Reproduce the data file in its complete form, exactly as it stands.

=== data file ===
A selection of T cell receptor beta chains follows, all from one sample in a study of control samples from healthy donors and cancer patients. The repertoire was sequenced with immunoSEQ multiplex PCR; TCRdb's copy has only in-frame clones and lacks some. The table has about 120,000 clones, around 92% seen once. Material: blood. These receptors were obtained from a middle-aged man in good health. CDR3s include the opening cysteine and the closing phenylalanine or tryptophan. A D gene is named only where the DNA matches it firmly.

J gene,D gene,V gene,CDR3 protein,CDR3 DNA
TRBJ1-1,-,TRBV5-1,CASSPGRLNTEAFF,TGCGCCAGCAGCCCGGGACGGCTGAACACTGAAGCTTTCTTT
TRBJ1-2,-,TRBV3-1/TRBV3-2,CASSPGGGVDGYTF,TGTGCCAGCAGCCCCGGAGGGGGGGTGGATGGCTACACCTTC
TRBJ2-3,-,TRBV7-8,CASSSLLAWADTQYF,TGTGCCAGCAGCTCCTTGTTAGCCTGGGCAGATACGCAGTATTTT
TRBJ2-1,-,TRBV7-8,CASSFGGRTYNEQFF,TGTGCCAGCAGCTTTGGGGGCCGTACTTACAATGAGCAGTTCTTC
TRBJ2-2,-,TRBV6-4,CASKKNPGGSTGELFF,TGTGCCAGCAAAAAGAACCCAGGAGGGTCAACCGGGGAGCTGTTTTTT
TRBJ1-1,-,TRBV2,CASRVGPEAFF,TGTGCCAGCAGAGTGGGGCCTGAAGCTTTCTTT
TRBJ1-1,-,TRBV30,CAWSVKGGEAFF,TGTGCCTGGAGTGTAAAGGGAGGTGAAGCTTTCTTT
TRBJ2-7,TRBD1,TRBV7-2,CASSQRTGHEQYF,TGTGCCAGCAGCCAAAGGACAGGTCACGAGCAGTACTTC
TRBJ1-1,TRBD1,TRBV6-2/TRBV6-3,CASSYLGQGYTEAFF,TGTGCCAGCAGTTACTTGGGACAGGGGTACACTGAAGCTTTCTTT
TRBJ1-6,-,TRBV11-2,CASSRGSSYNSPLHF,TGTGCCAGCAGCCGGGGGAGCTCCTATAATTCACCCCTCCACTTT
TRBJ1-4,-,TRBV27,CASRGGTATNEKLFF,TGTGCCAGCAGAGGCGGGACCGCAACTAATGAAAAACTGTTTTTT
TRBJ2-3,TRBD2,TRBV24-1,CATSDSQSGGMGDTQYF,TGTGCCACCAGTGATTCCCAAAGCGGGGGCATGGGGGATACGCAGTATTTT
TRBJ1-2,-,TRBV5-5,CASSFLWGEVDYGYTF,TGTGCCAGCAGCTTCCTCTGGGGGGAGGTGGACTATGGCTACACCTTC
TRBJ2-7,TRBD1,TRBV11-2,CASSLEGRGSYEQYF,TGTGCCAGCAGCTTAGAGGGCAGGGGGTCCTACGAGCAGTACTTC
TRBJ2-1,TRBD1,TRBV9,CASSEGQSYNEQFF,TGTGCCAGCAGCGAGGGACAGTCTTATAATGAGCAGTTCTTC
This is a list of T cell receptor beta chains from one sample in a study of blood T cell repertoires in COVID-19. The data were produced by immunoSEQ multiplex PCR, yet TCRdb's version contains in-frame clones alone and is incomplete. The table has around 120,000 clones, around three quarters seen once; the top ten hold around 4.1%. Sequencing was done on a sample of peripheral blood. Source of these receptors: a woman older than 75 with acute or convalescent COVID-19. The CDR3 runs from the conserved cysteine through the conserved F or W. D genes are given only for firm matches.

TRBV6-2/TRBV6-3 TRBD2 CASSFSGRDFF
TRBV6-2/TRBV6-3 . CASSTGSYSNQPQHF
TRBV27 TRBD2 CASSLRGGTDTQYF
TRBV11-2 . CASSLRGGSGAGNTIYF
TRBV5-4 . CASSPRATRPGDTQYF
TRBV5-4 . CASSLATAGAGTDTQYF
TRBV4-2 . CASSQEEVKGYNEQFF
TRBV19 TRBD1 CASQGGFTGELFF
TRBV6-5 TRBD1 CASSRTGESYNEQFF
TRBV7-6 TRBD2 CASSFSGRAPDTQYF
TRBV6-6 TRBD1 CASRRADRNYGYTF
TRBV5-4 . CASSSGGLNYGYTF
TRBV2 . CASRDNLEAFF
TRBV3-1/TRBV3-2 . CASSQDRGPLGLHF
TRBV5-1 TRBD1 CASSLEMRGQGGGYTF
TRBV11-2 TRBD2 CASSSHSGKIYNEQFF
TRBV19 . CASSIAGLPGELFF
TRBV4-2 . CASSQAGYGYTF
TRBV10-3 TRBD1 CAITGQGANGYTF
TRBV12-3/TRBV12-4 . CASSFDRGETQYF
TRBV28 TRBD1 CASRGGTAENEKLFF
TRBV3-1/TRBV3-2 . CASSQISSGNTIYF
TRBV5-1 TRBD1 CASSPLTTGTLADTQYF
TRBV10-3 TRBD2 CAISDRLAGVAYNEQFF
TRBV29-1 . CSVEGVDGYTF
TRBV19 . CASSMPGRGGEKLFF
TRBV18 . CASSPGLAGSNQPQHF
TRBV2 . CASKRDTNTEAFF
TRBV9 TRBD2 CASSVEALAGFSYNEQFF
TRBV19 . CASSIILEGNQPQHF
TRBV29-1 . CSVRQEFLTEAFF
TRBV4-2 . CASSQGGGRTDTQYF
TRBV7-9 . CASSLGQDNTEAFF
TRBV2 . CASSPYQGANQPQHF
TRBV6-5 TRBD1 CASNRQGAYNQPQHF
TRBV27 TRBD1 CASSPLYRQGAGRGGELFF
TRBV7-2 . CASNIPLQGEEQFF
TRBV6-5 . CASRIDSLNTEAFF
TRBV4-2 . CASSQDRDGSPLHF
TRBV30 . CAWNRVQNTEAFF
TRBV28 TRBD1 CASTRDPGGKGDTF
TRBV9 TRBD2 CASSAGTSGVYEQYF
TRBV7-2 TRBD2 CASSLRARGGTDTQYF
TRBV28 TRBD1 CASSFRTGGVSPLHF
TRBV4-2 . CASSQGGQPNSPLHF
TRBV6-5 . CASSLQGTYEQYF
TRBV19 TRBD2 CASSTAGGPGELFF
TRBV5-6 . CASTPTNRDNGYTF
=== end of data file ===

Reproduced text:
A selection of T cell receptor beta chains follows, all from one sample in a study of control samples from healthy donors and cancer patients. The repertoire was sequenced with immunoSEQ multiplex PCR; TCRdb's copy has only in-frame clones and lacks some. The table has about 120,000 clones, around 92% seen once. Material: blood. These receptors were obtained from a middle-aged man in good health. CDR3s include the opening cysteine and the closing phenylalanine or tryptophan. A D gene is named only where the DNA matches it firmly.

J gene,D gene,V gene,CDR3 protein,CDR3 DNA
TRBJ1-1,-,TRBV5-1,CASSPGRLNTEAFF,TGCGCCAGCAGCCCGGGACGGCTGAACACTGAAGCTTTCTTT
TRBJ1-2,-,TRBV3-1/TRBV3-2,CASSPGGGVDGYTF,TGTGCCAGCAGCCCCGGAGGGGGGGTGGATGGCTACACCTTC
TRBJ2-3,-,TRBV7-8,CASSSLLAWADTQYF,TGTGCCAGCAGCTCCTTGTTAGCCTGGGCAGATACGCAGTATTTT
TRBJ2-1,-,TRBV7-8,CASSFGGRTYNEQFF,TGTGCCAGCAGCTTTGGGGGCCGTACTTACAATGAGCAGTTCTTC
TRBJ2-2,-,TRBV6-4,CASKKNPGGSTGELFF,TGTGCCAGCAAAAAGAACCCAGGAGGGTCAACCGGGGAGCTGTTTTTT
TRBJ1-1,-,TRBV2,CASRVGPEAFF,TGTGCCAGCAGAGTGGGGCCTGAAGCTTTCTTT
TRBJ1-1,-,TRBV30,CAWSVKGGEAFF,TGTGCCTGGAGTGTAAAGGGAGGTGAAGCTTTCTTT
TRBJ2-7,TRBD1,TRBV7-2,CASSQRTGHEQYF,TGTGCCAGCAGCCAAAGGACAGGTCACGAGCAGTACTTC
TRBJ1-1,TRBD1,TRBV6-2/TRBV6-3,CASSYLGQGYTEAFF,TGTGCCAGCAGTTACTTGGGACAGGGGTACACTGAAGCTTTCTTT
TRBJ1-6,-,TRBV11-2,CASSRGSSYNSPLHF,TGTGCCAGCAGCCGGGGGAGCTCCTATAATTCACCCCTCCACTTT
TRBJ1-4,-,TRBV27,CASRGGTATNEKLFF,TGTGCCAGCAGAGGCGGGACCGCAACTAATGAAAAACTGTTTTTT
TRBJ2-3,TRBD2,TRBV24-1,CATSDSQSGGMGDTQYF,TGTGCCACCAGTGATTCCCAAAGCGGGGGCATGGGGGATACGCAGTATTTT
TRBJ1-2,-,TRBV5-5,CASSFLWGEVDYGYTF,TGTGCCAGCAGCTTCCTCTGGGGGGAGGTGGACTATGGCTACACCTTC
TRBJ2-7,TRBD1,TRBV11-2,CASSLEGRGSYEQYF,TGTGCCAGCAGCTTAGAGGGCAGGGGGTCCTACGAGCAGTACTTC
TRBJ2-1,TRBD1,TRBV9,CASSEGQSYNEQFF,TGTGCCAGCAGCGAGGGACAGTCTTATAATGAGCAGTTCTTC
This is a list of T cell receptor beta chains from one sample in a study of blood T cell repertoires in COVID-19. The data were produced by immunoSEQ multiplex PCR, yet TCRdb's version contains in-frame clones alone and is incomplete. The table has around 120,000 clones, around three quarters seen once; the top ten hold around 4.1%. Sequencing was done on a sample of peripheral blood. Source of these receptors: a woman older than 75 with acute or convalescent COVID-19. The CDR3 runs from the conserved cysteine through the conserved F or W. D genes are given only for firm matches.

TRBV6-2/TRBV6-3 TRBD2 CASSFSGRDFF
TRBV6-2/TRBV6-3 . CASSTGSYSNQPQHF
TRBV27 TRBD2 CASSLRGGTDTQYF
TRBV11-2 . CASSLRGGSGAGNTIYF
TRBV5-4 . CASSPRATRPGDTQYF
TRBV5-4 . CASSLATAGAGTDTQYF
TRBV4-2 . CASSQEEVKGYNEQFF
TRBV19 TRBD1 CASQGGFTGELFF
TRBV6-5 TRBD1 CASSRTGESYNEQFF
TRBV7-6 TRBD2 CASSFSGRAPDTQYF
TRBV6-6 TRBD1 CASRRADRNYGYTF
TRBV5-4 . CASSSGGLNYGYTF
TRBV2 . CASRDNLEAFF
TRBV3-1/TRBV3-2 . CASSQDRGPLGLHF
TRBV5-1 TRBD1 CASSLEMRGQGGGYTF
TRBV11-2 TRBD2 CASSSHSGKIYNEQFF
TRBV19 . CASSIAGLPGELFF
TRBV4-2 . CASSQAGYGYTF
TRBV10-3 TRBD1 CAITGQGANGYTF
TRBV12-3/TRBV12-4 . CASSFDRGETQYF
TRBV28 TRBD1 CASRGGTAENEKLFF
TRBV3-1/TRBV3-2 . CASSQISSGNTIYF
TRBV5-1 TRBD1 CASSPLTTGTLADTQYF
TRBV10-3 TRBD2 CAISDRLAGVAYNEQFF
TRBV29-1 . CSVEGVDGYTF
TRBV19 . CASSMPGRGGEKLFF
TRBV18 . CASSPGLAGSNQPQHF
TRBV2 . CASKRDTNTEAFF
TRBV9 TRBD2 CASSVEALAGFSYNEQFF
TRBV19 . CASSIILEGNQPQHF
TRBV29-1 . CSVRQEFLTEAFF
TRBV4-2 . CASSQGGGRTDTQYF
TRBV7-9 . CASSLGQDNTEAFF
TRBV2 . CASSPYQGANQPQHF
TRBV6-5 TRBD1 CASNRQGAYNQPQHF
TRBV27 TRBD1 CASSPLYRQGAGRGGELFF
TRBV7-2 . CASNIPLQGEEQFF
TRBV6-5 . CASRIDSLNTEAFF
TRBV4-2 . CASSQDRDGSPLHF
TRBV30 . CAWNRVQNTEAFF
TRBV28 TRBD1 CASTRDPGGKGDTF
TRBV9 TRBD2 CASSAGTSGVYEQYF
TRBV7-2 TRBD2 CASSLRARGGTDTQYF
TRBV28 TRBD1 CASSFRTGGVSPLHF
TRBV4-2 . CASSQGGQPNSPLHF
TRBV6-5 . CASSLQGTYEQYF
TRBV19 TRBD2 CASSTAGGPGELFF
TRBV5-6 . CASTPTNRDNGYTF